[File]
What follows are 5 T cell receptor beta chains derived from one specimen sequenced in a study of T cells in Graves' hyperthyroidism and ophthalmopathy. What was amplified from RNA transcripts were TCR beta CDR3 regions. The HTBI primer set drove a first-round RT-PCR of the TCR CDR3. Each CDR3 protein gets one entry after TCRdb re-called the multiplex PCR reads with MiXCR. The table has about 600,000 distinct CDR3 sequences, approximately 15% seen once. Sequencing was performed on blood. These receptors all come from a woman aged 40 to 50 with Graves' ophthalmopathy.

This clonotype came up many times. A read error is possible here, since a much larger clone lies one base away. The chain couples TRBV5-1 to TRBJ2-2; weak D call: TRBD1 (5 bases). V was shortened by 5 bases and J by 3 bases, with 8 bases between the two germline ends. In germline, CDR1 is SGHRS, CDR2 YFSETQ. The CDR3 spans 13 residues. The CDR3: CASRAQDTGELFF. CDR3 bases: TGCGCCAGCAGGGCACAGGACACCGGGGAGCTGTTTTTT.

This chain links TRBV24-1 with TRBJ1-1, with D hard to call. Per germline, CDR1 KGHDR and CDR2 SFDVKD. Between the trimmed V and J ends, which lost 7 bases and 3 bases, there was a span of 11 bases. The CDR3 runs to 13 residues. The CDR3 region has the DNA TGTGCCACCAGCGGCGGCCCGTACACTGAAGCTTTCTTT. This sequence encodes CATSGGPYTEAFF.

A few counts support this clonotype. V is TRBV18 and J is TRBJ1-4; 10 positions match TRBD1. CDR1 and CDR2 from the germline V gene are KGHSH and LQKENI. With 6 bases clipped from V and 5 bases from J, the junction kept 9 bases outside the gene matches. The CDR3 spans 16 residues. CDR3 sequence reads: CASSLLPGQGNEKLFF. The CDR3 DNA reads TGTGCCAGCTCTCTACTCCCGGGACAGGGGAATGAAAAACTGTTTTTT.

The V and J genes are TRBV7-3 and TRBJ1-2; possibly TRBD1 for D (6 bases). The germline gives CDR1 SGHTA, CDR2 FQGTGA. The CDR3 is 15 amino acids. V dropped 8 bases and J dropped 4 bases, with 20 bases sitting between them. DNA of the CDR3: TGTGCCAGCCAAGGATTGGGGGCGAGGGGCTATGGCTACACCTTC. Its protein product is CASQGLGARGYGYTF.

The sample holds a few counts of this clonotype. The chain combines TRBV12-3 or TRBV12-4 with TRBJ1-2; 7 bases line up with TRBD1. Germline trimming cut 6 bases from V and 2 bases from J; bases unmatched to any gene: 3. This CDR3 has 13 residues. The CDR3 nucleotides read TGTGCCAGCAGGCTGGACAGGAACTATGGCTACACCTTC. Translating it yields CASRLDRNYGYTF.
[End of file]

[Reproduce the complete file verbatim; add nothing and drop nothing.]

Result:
What follows are 5 T cell receptor beta chains derived from one specimen sequenced in a study of T cells in Graves' hyperthyroidism and ophthalmopathy. What was amplified from RNA transcripts were TCR beta CDR3 regions. The HTBI primer set drove a first-round RT-PCR of the TCR CDR3. Each CDR3 protein gets one entry after TCRdb re-called the multiplex PCR reads with MiXCR. The table has about 600,000 distinct CDR3 sequences, approximately 15% seen once. Sequencing was performed on blood. These receptors all come from a woman aged 40 to 50 with Graves' ophthalmopathy.

This clonotype came up many times. A read error is possible here, since a much larger clone lies one base away. The chain couples TRBV5-1 to TRBJ2-2; weak D call: TRBD1 (5 bases). V was shortened by 5 bases and J by 3 bases, with 8 bases between the two germline ends. In germline, CDR1 is SGHRS, CDR2 YFSETQ. The CDR3 spans 13 residues. The CDR3: CASRAQDTGELFF. CDR3 bases: TGCGCCAGCAGGGCACAGGACACCGGGGAGCTGTTTTTT.

This chain links TRBV24-1 with TRBJ1-1, with D hard to call. Per germline, CDR1 KGHDR and CDR2 SFDVKD. Between the trimmed V and J ends, which lost 7 bases and 3 bases, there was a span of 11 bases. The CDR3 runs to 13 residues. The CDR3 region has the DNA TGTGCCACCAGCGGCGGCCCGTACACTGAAGCTTTCTTT. This sequence encodes CATSGGPYTEAFF.

A few counts support this clonotype. V is TRBV18 and J is TRBJ1-4; 10 positions match TRBD1. CDR1 and CDR2 from the germline V gene are KGHSH and LQKENI. With 6 bases clipped from V and 5 bases from J, the junction kept 9 bases outside the gene matches. The CDR3 spans 16 residues. CDR3 sequence reads: CASSLLPGQGNEKLFF. The CDR3 DNA reads TGTGCCAGCTCTCTACTCCCGGGACAGGGGAATGAAAAACTGTTTTTT.

The V and J genes are TRBV7-3 and TRBJ1-2; possibly TRBD1 for D (6 bases). The germline gives CDR1 SGHTA, CDR2 FQGTGA. The CDR3 is 15 amino acids. V dropped 8 bases and J dropped 4 bases, with 20 bases sitting between them. DNA of the CDR3: TGTGCCAGCCAAGGATTGGGGGCGAGGGGCTATGGCTACACCTTC. Its protein product is CASQGLGARGYGYTF.

The sample holds a few counts of this clonotype. The chain combines TRBV12-3 or TRBV12-4 with TRBJ1-2; 7 bases line up with TRBD1. Germline trimming cut 6 bases from V and 2 bases from J; bases unmatched to any gene: 3. This CDR3 has 13 residues. The CDR3 nucleotides read TGTGCCAGCAGGCTGGACAGGAACTATGGCTACACCTTC. Translating it yields CASRLDRNYGYTF.